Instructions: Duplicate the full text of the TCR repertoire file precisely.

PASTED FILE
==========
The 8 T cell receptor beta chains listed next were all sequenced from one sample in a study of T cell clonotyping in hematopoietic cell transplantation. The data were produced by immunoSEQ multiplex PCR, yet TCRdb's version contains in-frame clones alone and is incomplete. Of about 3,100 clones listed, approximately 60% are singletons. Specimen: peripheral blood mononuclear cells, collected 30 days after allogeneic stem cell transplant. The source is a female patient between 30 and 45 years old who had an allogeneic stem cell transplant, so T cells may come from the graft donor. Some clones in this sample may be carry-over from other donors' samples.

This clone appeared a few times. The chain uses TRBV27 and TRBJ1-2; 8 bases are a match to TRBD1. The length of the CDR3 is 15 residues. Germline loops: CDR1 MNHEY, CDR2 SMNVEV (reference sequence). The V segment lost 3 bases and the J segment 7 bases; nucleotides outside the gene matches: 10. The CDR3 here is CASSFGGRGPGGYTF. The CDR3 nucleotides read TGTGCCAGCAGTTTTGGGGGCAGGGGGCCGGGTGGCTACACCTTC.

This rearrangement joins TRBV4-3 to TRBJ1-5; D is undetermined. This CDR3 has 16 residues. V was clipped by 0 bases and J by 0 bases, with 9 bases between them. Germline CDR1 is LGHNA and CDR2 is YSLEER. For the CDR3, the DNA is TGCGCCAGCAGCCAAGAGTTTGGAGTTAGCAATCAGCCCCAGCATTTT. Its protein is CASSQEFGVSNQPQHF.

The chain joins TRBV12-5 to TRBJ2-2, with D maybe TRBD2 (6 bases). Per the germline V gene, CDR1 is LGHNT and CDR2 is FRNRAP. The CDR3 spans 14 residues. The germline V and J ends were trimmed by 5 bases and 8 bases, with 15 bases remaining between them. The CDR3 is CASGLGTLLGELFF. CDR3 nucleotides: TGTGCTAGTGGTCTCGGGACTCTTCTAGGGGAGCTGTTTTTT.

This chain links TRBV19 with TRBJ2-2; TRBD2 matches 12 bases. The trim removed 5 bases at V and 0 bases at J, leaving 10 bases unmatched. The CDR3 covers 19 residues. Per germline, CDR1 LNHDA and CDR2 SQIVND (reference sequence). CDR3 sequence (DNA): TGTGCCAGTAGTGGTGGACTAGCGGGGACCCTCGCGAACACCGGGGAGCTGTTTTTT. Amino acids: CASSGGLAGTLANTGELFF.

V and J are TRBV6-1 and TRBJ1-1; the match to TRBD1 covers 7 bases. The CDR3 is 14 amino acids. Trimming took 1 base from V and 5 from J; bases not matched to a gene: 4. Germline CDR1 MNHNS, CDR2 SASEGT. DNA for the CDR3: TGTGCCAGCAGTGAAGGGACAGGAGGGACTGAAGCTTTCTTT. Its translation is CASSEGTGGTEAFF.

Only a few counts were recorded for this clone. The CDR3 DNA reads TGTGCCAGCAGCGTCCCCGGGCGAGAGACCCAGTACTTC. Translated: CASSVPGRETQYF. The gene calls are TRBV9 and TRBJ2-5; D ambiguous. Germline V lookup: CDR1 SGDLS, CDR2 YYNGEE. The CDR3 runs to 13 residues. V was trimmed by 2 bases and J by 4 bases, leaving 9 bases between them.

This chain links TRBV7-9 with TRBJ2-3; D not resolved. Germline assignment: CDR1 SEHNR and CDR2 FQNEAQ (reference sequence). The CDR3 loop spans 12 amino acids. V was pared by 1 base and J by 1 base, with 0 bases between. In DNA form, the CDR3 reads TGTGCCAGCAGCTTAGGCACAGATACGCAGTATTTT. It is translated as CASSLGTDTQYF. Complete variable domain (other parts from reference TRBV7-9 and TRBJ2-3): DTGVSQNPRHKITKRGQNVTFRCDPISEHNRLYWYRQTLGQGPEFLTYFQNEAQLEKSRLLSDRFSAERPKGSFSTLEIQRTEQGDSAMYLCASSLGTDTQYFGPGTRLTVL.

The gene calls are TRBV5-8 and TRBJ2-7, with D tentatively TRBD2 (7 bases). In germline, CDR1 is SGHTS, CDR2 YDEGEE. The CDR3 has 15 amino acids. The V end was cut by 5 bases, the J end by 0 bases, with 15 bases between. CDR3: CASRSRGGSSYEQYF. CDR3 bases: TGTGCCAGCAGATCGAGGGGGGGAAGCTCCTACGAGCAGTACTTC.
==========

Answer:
The 8 T cell receptor beta chains listed next were all sequenced from one sample in a study of T cell clonotyping in hematopoietic cell transplantation. The data were produced by immunoSEQ multiplex PCR, yet TCRdb's version contains in-frame clones alone and is incomplete. Of about 3,100 clones listed, approximately 60% are singletons. Specimen: peripheral blood mononuclear cells, collected 30 days after allogeneic stem cell transplant. The source is a female patient between 30 and 45 years old who had an allogeneic stem cell transplant, so T cells may come from the graft donor. Some clones in this sample may be carry-over from other donors' samples.

This clone appeared a few times. The chain uses TRBV27 and TRBJ1-2; 8 bases are a match to TRBD1. The length of the CDR3 is 15 residues. Germline loops: CDR1 MNHEY, CDR2 SMNVEV (reference sequence). The V segment lost 3 bases and the J segment 7 bases; nucleotides outside the gene matches: 10. The CDR3 here is CASSFGGRGPGGYTF. The CDR3 nucleotides read TGTGCCAGCAGTTTTGGGGGCAGGGGGCCGGGTGGCTACACCTTC.

This rearrangement joins TRBV4-3 to TRBJ1-5; D is undetermined. This CDR3 has 16 residues. V was clipped by 0 bases and J by 0 bases, with 9 bases between them. Germline CDR1 is LGHNA and CDR2 is YSLEER. For the CDR3, the DNA is TGCGCCAGCAGCCAAGAGTTTGGAGTTAGCAATCAGCCCCAGCATTTT. Its protein is CASSQEFGVSNQPQHF.

The chain joins TRBV12-5 to TRBJ2-2, with D maybe TRBD2 (6 bases). Per the germline V gene, CDR1 is LGHNT and CDR2 is FRNRAP. The CDR3 spans 14 residues. The germline V and J ends were trimmed by 5 bases and 8 bases, with 15 bases remaining between them. The CDR3 is CASGLGTLLGELFF. CDR3 nucleotides: TGTGCTAGTGGTCTCGGGACTCTTCTAGGGGAGCTGTTTTTT.

This chain links TRBV19 with TRBJ2-2; TRBD2 matches 12 bases. The trim removed 5 bases at V and 0 bases at J, leaving 10 bases unmatched. The CDR3 covers 19 residues. Per germline, CDR1 LNHDA and CDR2 SQIVND (reference sequence). CDR3 sequence (DNA): TGTGCCAGTAGTGGTGGACTAGCGGGGACCCTCGCGAACACCGGGGAGCTGTTTTTT. Amino acids: CASSGGLAGTLANTGELFF.

V and J are TRBV6-1 and TRBJ1-1; the match to TRBD1 covers 7 bases. The CDR3 is 14 amino acids. Trimming took 1 base from V and 5 from J; bases not matched to a gene: 4. Germline CDR1 MNHNS, CDR2 SASEGT. DNA for the CDR3: TGTGCCAGCAGTGAAGGGACAGGAGGGACTGAAGCTTTCTTT. Its translation is CASSEGTGGTEAFF.

Only a few counts were recorded for this clone. The CDR3 DNA reads TGTGCCAGCAGCGTCCCCGGGCGAGAGACCCAGTACTTC. Translated: CASSVPGRETQYF. The gene calls are TRBV9 and TRBJ2-5; D ambiguous. Germline V lookup: CDR1 SGDLS, CDR2 YYNGEE. The CDR3 runs to 13 residues. V was trimmed by 2 bases and J by 4 bases, leaving 9 bases between them.

This chain links TRBV7-9 with TRBJ2-3; D not resolved. Germline assignment: CDR1 SEHNR and CDR2 FQNEAQ (reference sequence). The CDR3 loop spans 12 amino acids. V was pared by 1 base and J by 1 base, with 0 bases between. In DNA form, the CDR3 reads TGTGCCAGCAGCTTAGGCACAGATACGCAGTATTTT. It is translated as CASSLGTDTQYF. Complete variable domain (other parts from reference TRBV7-9 and TRBJ2-3): DTGVSQNPRHKITKRGQNVTFRCDPISEHNRLYWYRQTLGQGPEFLTYFQNEAQLEKSRLLSDRFSAERPKGSFSTLEIQRTEQGDSAMYLCASSLGTDTQYFGPGTRLTVL.

The gene calls are TRBV5-8 and TRBJ2-7, with D tentatively TRBD2 (7 bases). In germline, CDR1 is SGHTS, CDR2 YDEGEE. The CDR3 has 15 amino acids. The V end was cut by 5 bases, the J end by 0 bases, with 15 bases between. CDR3: CASRSRGGSSYEQYF. CDR3 bases: TGTGCCAGCAGATCGAGGGGGGGAAGCTCCTACGAGCAGTACTTC.